Apr 6, 2009

WLIW21 apologizes for concentration-camp error

PubTV WLIW21 on Long Island has issued an apology to several Polish organizations regarding a an item in its current program guide, reports the Canada Free Press. The station apologized to the Polish American Congress, the Kosciuszko Foundation and the Polish Consulate for describing the Auschwitz concentration camp that Hitler’s SS operated in German-occupied Poland as “Polish” instead of German. The program in question, "Swimming in Auschwitz," is being broadcast "as part of WLIW21’s special programming in honor of Holocaust Remembrance Day throughout April as a way of acknowledging all the victims of Nazi actions," the statement added.

NPR's coverage of itself deemed "excessive"

When NPR's Tovia Smith reported on March 24 about her network's record-setting audience growth, the coverage made "a few folks inside NPR" uncomfortable," reports Ombudsman Alicia Shepard in her latest column. Smith filed stories for NPR newscasts and for All Things Considered about dramatic growth of NPR's audience last fall, and she included details about NPR's recent financial troubles. To some NPR insiders it "sounded like an appeal for money," especially as it aired while some stations were running pledge drives, Shepard wrote. NPR Managing Editor Brian Duffy explained the assignment in an email: "My thinking was that NPR does a very good job of being transparent about the bad news--layoffs, cutting shows," he wrote. "I felt it was appropriate to report on the good, as well, but insisted that it be couched in the context of . . . the continuing financial challenges we face." Shepard said the combination of a 2-minute ATC piece and newscasts airing throughout the day was "excessive."

What about apps for other smartphones?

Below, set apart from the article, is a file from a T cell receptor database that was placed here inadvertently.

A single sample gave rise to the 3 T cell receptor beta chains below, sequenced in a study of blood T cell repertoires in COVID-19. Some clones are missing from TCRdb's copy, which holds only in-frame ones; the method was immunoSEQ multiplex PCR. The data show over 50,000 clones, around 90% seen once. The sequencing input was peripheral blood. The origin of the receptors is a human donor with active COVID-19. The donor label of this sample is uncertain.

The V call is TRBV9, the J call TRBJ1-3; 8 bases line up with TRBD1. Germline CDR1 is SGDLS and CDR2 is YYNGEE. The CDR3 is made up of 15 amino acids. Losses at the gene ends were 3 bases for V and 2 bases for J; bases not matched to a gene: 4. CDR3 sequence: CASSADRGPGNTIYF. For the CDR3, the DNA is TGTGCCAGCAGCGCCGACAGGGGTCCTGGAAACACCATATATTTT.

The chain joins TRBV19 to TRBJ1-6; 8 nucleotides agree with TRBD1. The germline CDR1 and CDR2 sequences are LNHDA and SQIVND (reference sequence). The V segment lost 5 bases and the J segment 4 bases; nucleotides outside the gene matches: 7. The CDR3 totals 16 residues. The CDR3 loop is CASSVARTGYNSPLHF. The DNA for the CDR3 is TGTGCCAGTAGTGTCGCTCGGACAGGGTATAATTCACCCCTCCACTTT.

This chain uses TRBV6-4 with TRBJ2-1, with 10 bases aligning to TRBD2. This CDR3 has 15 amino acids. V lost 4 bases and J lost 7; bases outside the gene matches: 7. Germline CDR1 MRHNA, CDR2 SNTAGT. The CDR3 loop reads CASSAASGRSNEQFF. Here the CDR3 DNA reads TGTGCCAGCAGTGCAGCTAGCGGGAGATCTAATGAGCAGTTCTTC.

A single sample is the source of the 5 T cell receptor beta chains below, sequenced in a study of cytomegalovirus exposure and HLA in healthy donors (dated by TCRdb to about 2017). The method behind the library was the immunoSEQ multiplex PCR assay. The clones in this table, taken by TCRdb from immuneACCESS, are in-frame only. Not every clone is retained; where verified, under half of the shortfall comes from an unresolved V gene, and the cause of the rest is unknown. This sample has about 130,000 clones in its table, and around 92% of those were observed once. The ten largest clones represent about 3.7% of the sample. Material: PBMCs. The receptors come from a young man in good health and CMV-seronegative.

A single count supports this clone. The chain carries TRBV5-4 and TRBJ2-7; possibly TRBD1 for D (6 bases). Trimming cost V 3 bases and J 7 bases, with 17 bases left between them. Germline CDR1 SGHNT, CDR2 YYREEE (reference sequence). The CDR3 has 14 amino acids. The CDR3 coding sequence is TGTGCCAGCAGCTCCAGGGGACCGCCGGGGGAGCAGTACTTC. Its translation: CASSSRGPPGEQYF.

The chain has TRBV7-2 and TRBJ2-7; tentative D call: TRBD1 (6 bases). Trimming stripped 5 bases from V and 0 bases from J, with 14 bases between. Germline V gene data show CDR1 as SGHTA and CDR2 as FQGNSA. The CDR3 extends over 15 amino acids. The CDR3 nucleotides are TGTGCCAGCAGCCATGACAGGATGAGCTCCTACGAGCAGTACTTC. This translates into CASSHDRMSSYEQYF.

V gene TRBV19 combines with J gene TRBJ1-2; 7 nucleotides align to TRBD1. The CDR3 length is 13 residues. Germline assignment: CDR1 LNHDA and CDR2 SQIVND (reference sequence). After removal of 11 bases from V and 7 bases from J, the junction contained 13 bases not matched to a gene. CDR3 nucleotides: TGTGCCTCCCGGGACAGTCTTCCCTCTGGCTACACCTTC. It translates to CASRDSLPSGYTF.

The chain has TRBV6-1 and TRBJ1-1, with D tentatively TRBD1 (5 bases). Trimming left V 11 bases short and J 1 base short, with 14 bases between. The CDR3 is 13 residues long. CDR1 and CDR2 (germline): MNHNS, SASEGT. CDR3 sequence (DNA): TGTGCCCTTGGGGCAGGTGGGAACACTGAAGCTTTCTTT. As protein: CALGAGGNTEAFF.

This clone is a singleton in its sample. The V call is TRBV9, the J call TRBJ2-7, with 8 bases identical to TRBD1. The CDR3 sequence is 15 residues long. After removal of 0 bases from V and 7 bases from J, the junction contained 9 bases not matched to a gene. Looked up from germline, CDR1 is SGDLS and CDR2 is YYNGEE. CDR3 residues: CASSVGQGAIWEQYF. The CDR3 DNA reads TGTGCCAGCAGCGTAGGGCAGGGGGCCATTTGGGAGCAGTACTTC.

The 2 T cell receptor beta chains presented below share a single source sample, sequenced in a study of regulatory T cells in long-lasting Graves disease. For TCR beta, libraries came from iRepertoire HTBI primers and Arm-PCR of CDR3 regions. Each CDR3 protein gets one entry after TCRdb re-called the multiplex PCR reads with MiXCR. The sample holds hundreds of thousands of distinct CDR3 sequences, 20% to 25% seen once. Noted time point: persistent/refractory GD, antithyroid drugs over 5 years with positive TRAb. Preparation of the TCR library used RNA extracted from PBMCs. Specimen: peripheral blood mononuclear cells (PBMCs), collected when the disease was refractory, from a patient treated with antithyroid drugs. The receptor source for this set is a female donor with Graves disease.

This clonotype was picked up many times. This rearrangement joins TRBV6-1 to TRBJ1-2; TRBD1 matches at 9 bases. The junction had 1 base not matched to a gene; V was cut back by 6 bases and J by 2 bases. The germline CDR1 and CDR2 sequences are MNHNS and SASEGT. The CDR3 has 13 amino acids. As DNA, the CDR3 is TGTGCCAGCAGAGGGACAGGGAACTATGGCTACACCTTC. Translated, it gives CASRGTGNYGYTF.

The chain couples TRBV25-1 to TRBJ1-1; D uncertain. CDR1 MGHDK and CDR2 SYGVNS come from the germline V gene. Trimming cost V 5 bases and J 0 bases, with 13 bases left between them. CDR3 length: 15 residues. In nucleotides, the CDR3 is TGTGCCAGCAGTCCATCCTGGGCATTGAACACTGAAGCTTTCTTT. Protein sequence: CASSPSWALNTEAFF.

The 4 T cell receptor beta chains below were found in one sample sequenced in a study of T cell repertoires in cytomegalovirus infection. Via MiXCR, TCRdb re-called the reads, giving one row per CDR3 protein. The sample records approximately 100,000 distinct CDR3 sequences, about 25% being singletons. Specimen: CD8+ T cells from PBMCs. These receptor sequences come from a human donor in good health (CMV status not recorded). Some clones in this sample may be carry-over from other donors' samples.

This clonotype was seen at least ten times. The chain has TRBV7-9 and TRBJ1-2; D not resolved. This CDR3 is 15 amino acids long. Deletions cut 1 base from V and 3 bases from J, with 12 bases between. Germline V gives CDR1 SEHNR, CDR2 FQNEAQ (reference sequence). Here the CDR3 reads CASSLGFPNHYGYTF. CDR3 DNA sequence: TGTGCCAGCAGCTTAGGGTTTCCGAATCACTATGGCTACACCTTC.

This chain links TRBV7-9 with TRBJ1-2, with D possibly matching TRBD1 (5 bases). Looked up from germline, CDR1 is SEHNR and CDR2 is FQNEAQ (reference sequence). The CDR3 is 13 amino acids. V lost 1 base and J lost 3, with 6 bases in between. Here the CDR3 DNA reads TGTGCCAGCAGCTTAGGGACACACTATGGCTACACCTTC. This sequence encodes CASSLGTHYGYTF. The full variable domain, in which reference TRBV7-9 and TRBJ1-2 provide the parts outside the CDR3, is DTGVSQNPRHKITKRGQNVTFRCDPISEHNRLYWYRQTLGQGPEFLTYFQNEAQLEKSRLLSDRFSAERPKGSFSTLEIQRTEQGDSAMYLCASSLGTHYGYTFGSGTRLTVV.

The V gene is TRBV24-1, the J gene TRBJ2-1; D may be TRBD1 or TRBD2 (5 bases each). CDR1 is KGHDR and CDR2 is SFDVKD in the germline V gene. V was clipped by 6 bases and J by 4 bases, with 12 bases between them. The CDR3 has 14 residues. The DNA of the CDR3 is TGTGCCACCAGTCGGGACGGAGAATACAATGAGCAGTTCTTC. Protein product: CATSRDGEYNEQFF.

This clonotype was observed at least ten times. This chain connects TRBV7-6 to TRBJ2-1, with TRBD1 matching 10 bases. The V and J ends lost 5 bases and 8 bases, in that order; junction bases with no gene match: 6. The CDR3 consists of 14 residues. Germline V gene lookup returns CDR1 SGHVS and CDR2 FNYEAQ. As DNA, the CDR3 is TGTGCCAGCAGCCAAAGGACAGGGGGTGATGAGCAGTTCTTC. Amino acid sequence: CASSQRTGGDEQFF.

There ARE other smartphones capable of running apps besides the iPhone. Last week BlackBerry launched BlackBerry App World (you have to use Microsoft's browser for access), It offers Pandora, Clear Channel and Slacker audio players, AOL and Yahoo instant messengers, a New York Times shortcut, MySpace and Bloomberg apps. (BlackBerry's maker, RIM, gets a 20 percent cut of every app sale, and cell companies want a cut, too, according to MoCoNews.) Palm is inviting developers to write apps for its new smartphone operating system. The Pocket Tunes online radio player, recommended by satisifed listener Izzy Smith, is now offered for earlier Palm and Windows Mobile smartphones as well as iPhones. And T-Mobile, which offers smartphones with Google's Android operating system, says the average user has downloaded 40 apps -- most adding more than one a week. Google's Android Market offers a range of apps including a free NPR Podcast player (built by a developer who calls himself CodeShogun). Meanwhile, iPhone users can choose from 25,000 apps. As of tomorrow, for example, users of France Telecom's cell service, Orange, can install an iPhone app that lets them watch 20 channels of live TV, reports.

Pacifica in dire straits

The Pacifica Radio board is moving to "secure our broadcast signals should we need to prevent legal liability," according to a statement late last week. The precautionary measures will be taken at all Pacifica five stations under advice of counsel. New York's WBAI owes the Pacifica Foundation at least $800,000. It's been operating at a deficit of at least $30,000 per month. Fundraising has declined about 12 percent per year since 2003. Unpaid rent for the office and transmitter facility is nearly $198,000. "Pacifica no longer has the reserves to underwrite WBAI's continuing deficits," the statement says. Pacifica's interim CFO, LaVarn Williams, is traveling to WBAI assess the situation.

Praise for 21-year 'Doctors Diaries'

"Doctors' Diaries," the 21-year doc project concluding tomorrow on Nova, draws rave reviews from Baltimore Sun TV critic The editing is superb in its fluidity. In fact, I do not believe I have ever seen a PBS documentary that was more perfectly edited. As a viewer, you feel like you are skating along on a perfect sheet of words and imagery, and then, boom, suddenly [producer-director Michael] Barnes stops you in your tracks to make a major point about the price that must be paid to join the medical Harvard Medical School students, beginning in 1987, through their education, internships, professional careers and personal lives.